Fifty years ago only a few intrepid travellers were aware of the wonders of Thailand. Last year over twelve million visitors came to enjoy this amazing country. With people who actually do smile all the time, and mean it, beaches that are sandy and often powdery white, waters that range from turquoise to a limpid blue, a mean average temperature of 280 , and one of the finest cuisines in the world, it is easy to understand the attraction. Nor should the safety factor be overlooked, either. With a population that is 98% Buddhist, religious conflict is virtually nil in this country of gentle, courteous people.
Bangkok is Noisy but the Chao Phraya River is Tranquil
No one would call present day Bangkok a paradise, but this modern metropolis was once known as the Venice of the East, a city built on canals which meandered through the capital and out into the countryside. Most of these have now been filled in, but the magnificent Chao Praya River with its traffic of tugs, rice barges, and house-boats, still runs through its centre, lined by stunning hotels like the Oriental, Peninsula, Sheraton Towers, Shangri-La and a host of others.
Hire a boat and a boatman from your hotel’s landing stage for a visit to the temples and palaces which are on the river, and you need never step into Bangkok’s noisy streets. It’s a relaxing way to see the City of Angels (a name by which Bangkok’s was once known) and sunrise over the Temple of Dawn, viewed from the boat, is an incredible sight.
Beaches and Islands – Where to find the best
If its beaches you’re after, there’s the peace and tranquillity of the resorts on the Andaman Sea at Krabi,where you can cruise around the extraordinary 40-odd limestone karsts thrusting out of the sea in a totally surreal landscape (recognisable from The Man with the Golden Gun which was filmed here), picnic on a sandbank or deserted island, or head off into the Marine National Park for some of the finest diving in the world. If you choose to stay in a hotel, the most exclusive, The Rayavadee, has not one, but three beaches surrounding it as well as an infinity pool.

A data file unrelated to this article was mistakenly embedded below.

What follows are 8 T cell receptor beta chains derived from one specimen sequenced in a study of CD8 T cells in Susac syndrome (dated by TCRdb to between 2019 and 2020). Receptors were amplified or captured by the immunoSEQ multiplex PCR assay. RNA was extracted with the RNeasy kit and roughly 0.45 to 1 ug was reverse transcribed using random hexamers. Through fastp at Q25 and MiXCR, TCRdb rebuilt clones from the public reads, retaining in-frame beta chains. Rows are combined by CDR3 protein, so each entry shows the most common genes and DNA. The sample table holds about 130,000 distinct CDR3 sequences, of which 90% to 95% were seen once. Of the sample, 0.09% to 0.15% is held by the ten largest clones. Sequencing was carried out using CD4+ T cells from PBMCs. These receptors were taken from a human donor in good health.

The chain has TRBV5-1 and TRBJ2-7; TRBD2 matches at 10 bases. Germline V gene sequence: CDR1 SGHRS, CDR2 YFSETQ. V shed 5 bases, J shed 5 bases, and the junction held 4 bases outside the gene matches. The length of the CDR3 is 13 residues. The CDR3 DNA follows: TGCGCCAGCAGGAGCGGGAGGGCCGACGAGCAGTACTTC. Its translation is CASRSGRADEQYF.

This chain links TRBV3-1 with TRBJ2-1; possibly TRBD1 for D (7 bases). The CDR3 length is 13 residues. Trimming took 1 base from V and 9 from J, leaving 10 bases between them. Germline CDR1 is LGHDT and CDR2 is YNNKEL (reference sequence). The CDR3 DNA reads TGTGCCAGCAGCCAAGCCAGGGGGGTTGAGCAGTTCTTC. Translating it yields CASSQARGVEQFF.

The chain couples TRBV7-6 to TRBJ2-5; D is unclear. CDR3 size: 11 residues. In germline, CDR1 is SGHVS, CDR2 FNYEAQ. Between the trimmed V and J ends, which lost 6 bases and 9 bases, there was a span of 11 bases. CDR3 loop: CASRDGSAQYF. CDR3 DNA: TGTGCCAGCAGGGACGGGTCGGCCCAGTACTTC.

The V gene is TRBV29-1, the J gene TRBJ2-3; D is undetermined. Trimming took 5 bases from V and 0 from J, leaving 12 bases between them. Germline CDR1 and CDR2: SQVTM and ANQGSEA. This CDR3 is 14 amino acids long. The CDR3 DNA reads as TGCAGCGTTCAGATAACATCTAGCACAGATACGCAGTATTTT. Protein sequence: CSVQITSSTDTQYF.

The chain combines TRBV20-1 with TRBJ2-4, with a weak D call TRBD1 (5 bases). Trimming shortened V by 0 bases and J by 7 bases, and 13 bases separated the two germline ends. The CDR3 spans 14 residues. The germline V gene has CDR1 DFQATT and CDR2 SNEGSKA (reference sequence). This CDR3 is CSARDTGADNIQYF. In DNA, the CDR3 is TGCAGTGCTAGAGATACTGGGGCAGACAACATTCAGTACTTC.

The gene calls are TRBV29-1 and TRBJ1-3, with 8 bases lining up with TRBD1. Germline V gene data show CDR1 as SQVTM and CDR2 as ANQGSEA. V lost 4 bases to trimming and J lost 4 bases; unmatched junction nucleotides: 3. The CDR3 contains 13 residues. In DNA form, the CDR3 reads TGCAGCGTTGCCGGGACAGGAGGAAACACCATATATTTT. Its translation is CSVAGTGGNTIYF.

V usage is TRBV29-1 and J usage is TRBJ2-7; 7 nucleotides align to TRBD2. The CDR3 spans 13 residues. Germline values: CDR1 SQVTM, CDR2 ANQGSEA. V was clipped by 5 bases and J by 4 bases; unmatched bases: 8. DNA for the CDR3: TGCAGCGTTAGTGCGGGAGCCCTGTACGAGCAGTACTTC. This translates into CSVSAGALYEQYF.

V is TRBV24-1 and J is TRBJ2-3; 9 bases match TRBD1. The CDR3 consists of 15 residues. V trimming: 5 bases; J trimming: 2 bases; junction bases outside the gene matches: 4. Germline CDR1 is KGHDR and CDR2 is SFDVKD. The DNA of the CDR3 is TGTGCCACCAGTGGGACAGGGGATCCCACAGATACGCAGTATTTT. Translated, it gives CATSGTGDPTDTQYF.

The best known of Thailand’s islands is Phuket, whose coastline hides bays with the sort of shimmering sands lapped by turquoise seas you see in publicity pictures – Karon, Kata, Nai Harn, Pansea, Bang Tao and the National Park beach of Mai Khao. Pick any one of these and you’ll find exclusive, world class hotels to cosset and pamper you. If you want brash and noisy, then head for Patong Bay, easy to reach for an evening’s entertainment.
Phuket is subject to monsoons but when it is raining there the weather is usually fine in Ko Samuii (and vice versa) an island fast moving from backpackers hideaway to an upmarket resort with a laid-back atmosphere.
On the mainland, the resorts of Hua-Hin, where the Thai royal family have their summer palace, and Cha’am, attract the more mature travellers for great shopping and good restaurants. And don’t dismiss Pattaya, known mostly for its girlie-bars, nightclubs, and massage parlours: it has one of the world’s great hotels right on the edge of town which many people check into and leave without once setting foot outside it, their entire vacation having been spent luxuriating in one of the Royal Suites.
Go North and visit the Hill Tribes
Even great beaches can bore after days of perfect weather, offering a good excuse to visit the hill tribes and enjoy the northern culture of Chiang Mai, Chiang Rai and Mae Hong Son. Home to some of the most colourful tribal people in the world, the Akha, Meo, Leo, Hmong, Karen, Lisu and the long-necked Padaung, the velvety green mountains hiding rare orchids and other flora, is a startling contrast to the south of the country. There are opportunities to join elephant rides into the jungle or to trek to remote villages to meet the hill tribe people. For a more hands-on activity you can hire a 4WD (with or without driver) so that you can navigate the steep mountain roads and tracks, drift up the Pai River from Chiang Mai to Chiang Rai on a bamboo raft, visit the border town of Mai Sai and cross into Myanmar for a few hours, then visit the strange town of Theod Thai to talk with the remnants of Chiang Kai Shek’s Nationalist Army that settled here after escaping from China.
Thailand is not just another country, it’s another way of life, guaranteed to de-stress even the most overworked executive. After all, a country that has only one word for both work and pleasure, sanuk, has to be something special.